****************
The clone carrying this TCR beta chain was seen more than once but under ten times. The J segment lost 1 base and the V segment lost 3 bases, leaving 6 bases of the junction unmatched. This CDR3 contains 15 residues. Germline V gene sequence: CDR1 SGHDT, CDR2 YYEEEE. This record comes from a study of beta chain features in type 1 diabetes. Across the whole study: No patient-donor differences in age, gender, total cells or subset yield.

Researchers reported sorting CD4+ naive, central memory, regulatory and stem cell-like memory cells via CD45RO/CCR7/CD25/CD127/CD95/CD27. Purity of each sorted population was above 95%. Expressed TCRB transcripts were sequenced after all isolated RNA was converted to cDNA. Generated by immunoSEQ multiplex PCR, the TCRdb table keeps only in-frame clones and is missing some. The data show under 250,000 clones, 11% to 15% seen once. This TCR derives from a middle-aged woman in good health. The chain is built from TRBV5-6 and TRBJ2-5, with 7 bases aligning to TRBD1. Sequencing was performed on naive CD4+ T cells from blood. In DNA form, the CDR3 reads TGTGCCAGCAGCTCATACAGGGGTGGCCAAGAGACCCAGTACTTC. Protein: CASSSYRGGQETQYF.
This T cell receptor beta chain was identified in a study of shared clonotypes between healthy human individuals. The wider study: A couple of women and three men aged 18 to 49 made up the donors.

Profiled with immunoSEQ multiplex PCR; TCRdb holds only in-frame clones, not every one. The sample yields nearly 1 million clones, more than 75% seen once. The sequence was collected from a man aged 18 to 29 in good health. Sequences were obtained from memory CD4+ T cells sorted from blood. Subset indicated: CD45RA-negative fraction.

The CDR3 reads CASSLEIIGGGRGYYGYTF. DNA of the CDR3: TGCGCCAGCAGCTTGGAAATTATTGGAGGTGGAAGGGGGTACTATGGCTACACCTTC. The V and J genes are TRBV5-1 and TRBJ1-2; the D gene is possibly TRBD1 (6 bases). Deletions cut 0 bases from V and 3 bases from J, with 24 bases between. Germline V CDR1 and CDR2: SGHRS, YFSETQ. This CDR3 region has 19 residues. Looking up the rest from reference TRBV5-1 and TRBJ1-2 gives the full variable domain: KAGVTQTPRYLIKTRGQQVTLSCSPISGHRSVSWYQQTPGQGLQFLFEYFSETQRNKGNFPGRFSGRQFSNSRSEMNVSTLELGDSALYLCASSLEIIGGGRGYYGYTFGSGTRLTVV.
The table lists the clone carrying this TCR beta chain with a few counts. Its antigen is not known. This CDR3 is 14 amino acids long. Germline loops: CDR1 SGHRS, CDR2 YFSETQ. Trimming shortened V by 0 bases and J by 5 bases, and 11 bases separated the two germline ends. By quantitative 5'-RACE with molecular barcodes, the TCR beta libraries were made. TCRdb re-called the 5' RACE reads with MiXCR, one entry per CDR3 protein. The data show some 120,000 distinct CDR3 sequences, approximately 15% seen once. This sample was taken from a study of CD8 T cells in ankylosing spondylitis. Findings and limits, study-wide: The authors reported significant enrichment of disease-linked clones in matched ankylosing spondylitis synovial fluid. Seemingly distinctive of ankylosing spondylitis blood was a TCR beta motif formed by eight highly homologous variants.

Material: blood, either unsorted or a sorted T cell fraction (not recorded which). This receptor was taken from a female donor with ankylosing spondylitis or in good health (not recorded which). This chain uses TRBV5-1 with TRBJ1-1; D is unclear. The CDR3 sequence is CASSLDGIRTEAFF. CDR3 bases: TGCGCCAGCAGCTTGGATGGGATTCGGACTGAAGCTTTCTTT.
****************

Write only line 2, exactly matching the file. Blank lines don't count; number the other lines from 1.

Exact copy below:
Researchers reported sorting CD4+ naive, central memory, regulatory and stem cell-like memory cells via CD45RO/CCR7/CD25/CD127/CD95/CD27. Purity of each sorted population was above 95%. Expressed TCRB transcripts were sequenced after all isolated RNA was converted to cDNA. Generated by immunoSEQ multiplex PCR, the TCRdb table keeps only in-frame clones and is missing some. The data show under 250,000 clones, 11% to 15% seen once. This TCR derives from a middle-aged woman in good health. The chain is built from TRBV5-6 and TRBJ2-5, with 7 bases aligning to TRBD1. Sequencing was performed on naive CD4+ T cells from blood. In DNA form, the CDR3 reads TGTGCCAGCAGCTCATACAGGGGTGGCCAAGAGACCCAGTACTTC. Protein: CASSSYRGGQETQYF.